- Joey Bergstein will become the new president and CEO of hummus maker Sabra, effective July 8. He most recently served as CEO of sustainable cleaning and personal care brand Seventh Generation.
- Bergstein spent a decade at Seventh Generation, becoming CEO in 2017. Prior to that, he held executive leadership roles at Procter & Gamble, Molson and Diageo.
- Sabra, a joint venture between Israel’s Strauss and PepsiCo, is the U.S. leader in hummus, with 61.3% market share, according to IRI data sent by the company. Bergstein takes the company’s helm just three years after Tomer Harpaz was named to the position.
When Bergstein takes the top spot at Sabra next month, the company will be getting a new type of leader: someone well known as a progressive thinker with a reputation for speaking out about major social issues.
Seventh Generation was always known as a company with a mission, which was a big part of the reason Unilever acquired it for $700 million in 2016. But as Seventh Generation’s leader, Bergstein expanded that mission beyond the boundaries of its sustainable and renewable cleaning and personal care items. Seventh Generation made a big push away from plastic packaging last year, launching a Zero Plastic line that sells mostly concentrated products that can be mixed with water by the end user. During the 2020 presidential election campaign, Bergstein wrote an open letter asking both candidates to address climate change and commit to a clean and renewable energy policy, and spoke about it in interviews.
At Seventh Generation, Bergstein also led movements to bring racial and gender equality to the brand’s top workforce, which is not an easy feat for a company headquartered in majority-White Vermont. In a 2020 interview with The New York Times, Bergstein said that he’d been working hard on inclusion for about five years. Half of the company’s leaders were women, but only about 16% of the company’s employees were not White, which he said was not enough. In a June 2020 Facebook post titled “Black Lives Matter. We Must Do Better,” the company announced the Seventh Generation Foundation had donated $100,000 to The Bail Project to help people arrested while protesting systemic racism. Bergstein was also among several business and political leaders to sign an open letter to Vermont’s press corps at the beginning of this year, asking for more balanced coverage involving women.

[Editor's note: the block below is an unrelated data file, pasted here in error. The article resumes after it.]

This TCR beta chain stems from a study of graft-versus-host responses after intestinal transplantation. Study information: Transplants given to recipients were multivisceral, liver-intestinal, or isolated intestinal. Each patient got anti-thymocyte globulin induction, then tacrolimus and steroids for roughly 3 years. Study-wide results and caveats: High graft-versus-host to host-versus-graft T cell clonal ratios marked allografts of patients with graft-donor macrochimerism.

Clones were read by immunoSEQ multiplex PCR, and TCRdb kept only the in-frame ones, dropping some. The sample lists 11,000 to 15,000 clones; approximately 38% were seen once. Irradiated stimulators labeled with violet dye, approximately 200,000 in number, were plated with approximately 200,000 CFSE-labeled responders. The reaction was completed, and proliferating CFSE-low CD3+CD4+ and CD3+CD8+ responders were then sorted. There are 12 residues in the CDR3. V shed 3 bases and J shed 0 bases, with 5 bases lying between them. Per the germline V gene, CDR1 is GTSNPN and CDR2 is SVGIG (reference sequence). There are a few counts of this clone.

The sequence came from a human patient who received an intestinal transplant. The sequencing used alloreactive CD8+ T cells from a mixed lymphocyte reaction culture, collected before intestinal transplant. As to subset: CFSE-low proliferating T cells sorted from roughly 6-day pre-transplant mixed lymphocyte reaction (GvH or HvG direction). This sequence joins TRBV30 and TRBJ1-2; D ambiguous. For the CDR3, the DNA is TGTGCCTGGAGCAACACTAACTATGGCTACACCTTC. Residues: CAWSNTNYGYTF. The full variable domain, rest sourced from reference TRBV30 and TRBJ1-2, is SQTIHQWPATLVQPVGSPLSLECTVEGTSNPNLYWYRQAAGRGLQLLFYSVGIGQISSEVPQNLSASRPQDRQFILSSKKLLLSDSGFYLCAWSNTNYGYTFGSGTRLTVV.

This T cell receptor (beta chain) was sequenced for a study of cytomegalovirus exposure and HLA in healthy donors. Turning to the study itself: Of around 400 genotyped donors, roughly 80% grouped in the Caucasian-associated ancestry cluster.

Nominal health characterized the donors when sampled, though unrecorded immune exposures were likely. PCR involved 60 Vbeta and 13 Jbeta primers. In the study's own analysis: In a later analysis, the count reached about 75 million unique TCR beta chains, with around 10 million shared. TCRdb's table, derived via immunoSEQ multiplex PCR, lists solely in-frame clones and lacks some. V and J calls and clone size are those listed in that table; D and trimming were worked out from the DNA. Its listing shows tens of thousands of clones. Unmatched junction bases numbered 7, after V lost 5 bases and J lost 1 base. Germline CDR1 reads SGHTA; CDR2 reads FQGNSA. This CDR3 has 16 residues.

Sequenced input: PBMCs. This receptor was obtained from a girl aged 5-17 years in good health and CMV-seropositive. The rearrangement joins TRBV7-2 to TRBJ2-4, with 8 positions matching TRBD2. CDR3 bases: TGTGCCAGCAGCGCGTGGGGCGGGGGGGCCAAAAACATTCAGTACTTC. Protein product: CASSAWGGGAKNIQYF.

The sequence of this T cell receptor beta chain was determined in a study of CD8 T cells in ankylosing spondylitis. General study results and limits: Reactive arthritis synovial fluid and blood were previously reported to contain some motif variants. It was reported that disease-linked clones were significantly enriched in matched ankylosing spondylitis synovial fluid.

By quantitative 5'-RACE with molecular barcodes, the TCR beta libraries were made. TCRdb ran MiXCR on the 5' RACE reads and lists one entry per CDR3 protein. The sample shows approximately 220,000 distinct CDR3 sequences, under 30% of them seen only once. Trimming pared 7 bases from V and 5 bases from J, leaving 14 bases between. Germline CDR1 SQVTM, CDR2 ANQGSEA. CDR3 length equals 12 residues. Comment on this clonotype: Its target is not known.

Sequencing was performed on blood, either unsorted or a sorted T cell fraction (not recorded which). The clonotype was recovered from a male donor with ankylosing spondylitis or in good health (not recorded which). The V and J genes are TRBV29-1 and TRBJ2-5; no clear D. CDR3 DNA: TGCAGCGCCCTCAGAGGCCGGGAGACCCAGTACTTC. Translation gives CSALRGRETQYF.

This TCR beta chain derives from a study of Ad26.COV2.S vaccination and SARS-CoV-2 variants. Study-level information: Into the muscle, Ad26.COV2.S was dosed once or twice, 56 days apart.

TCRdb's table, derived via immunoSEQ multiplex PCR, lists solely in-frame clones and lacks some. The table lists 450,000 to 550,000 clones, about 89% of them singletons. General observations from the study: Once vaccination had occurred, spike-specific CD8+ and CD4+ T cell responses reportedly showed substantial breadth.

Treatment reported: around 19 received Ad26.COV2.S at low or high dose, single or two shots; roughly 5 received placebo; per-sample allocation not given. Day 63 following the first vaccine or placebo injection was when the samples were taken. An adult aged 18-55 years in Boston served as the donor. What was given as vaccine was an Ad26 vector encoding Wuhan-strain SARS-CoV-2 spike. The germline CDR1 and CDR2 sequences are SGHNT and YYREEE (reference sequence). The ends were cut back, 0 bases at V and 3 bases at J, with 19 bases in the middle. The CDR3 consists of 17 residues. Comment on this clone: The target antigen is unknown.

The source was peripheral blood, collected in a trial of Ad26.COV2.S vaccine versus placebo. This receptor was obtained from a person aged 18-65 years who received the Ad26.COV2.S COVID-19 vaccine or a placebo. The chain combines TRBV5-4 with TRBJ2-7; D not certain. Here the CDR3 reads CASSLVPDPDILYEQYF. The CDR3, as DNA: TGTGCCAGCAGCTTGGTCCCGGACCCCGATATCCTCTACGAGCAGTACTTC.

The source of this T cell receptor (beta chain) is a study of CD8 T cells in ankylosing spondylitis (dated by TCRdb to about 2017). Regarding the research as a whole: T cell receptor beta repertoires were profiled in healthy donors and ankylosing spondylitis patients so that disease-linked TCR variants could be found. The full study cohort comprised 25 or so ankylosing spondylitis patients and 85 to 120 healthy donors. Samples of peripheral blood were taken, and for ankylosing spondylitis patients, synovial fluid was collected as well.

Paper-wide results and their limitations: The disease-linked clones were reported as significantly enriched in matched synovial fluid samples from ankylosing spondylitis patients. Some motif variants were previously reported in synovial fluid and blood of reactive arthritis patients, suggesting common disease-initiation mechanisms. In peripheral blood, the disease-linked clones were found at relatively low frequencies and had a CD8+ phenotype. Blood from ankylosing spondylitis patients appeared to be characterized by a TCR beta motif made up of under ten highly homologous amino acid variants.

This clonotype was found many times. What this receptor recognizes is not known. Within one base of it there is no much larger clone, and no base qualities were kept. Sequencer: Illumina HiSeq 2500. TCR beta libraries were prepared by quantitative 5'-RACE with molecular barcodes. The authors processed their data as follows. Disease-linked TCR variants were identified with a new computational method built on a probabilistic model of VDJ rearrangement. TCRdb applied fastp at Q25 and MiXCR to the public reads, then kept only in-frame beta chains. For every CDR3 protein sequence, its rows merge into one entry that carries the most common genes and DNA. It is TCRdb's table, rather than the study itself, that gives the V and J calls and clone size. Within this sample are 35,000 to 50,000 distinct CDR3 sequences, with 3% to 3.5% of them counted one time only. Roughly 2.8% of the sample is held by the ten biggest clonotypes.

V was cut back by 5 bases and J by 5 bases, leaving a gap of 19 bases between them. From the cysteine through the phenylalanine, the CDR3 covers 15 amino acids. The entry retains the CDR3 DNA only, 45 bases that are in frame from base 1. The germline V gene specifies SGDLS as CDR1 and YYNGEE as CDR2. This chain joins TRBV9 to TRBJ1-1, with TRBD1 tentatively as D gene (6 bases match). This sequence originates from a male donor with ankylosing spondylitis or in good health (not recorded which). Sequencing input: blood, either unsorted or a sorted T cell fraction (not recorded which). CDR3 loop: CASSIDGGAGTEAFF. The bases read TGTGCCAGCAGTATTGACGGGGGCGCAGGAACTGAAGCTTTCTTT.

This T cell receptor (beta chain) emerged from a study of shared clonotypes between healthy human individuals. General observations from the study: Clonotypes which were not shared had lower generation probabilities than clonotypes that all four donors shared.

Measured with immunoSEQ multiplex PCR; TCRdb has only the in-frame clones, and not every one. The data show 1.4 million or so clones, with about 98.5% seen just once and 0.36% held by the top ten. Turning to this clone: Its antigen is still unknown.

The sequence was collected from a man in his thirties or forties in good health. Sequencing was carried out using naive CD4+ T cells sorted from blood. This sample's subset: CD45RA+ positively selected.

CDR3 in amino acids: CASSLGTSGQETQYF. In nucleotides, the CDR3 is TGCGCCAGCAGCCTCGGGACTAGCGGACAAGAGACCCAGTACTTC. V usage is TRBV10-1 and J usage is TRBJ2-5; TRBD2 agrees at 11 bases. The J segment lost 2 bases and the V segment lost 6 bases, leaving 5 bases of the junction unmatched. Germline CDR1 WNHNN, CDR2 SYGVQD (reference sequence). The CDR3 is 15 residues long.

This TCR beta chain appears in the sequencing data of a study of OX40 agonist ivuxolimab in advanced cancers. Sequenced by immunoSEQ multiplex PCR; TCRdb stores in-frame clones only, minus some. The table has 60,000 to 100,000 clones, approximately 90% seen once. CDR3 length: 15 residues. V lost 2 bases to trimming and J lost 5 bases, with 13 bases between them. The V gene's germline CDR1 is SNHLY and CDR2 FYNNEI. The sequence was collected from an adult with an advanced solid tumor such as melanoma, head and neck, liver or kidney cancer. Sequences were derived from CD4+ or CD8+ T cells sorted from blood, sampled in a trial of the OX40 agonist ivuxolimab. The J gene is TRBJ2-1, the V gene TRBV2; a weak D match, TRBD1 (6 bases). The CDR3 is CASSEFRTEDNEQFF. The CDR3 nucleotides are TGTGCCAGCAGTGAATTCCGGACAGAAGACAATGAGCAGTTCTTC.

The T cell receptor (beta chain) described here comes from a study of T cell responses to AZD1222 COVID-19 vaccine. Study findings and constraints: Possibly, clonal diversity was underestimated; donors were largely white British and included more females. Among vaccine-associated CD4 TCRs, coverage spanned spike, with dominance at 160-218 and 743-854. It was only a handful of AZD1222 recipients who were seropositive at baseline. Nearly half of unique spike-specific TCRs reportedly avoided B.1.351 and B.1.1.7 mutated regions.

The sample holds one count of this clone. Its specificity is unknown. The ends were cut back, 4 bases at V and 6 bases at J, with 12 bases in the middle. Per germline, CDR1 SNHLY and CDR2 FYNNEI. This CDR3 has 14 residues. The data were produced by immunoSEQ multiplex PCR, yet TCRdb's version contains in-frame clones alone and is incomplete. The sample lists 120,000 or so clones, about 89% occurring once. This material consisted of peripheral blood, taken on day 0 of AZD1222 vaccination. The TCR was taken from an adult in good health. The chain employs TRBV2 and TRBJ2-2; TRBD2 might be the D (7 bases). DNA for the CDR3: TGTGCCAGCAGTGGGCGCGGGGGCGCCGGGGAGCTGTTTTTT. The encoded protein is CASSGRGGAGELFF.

Sabra has been relatively quiet on the issues front. The company has been known to take strong positions on some things — including its 2014 petition to the Food and Drug Administration asking to establish standards of identity for hummus — and it has been working hard to upgrade its ingredients, starting to source sesame seeds that have been optimized for tahini and grown in the United States. But these issues are mainly relevant to Sabra, and do not touch on larger, more universal concerns.
The company gave no reason why Harpaz was leaving the CEO’s job after three years. When Harpaz came into the role, he said in an interview he was excited to bring innovation and expansion to Sabra, making hummus a vital part of more eating occasions and not just a dip. And the company has innovated and expanded since 2018, including the introduction of Dark Chocolate Dip & Spread. Sabra’s board and investors may be thinking it is time for the company to also become known for its activism.
In a press release announcing his hire, Bergstein touches on what’s important to him.
“Sabra’s portfolio sits naturally at the intersection of better-for-you food and sustainability, two areas of personal passion,” he said. “Building on Sabra’s remarkable success, we have an enormous opportunity to satisfy people’s desire for delicious and accessible foods while helping to foster a more sustainable future.”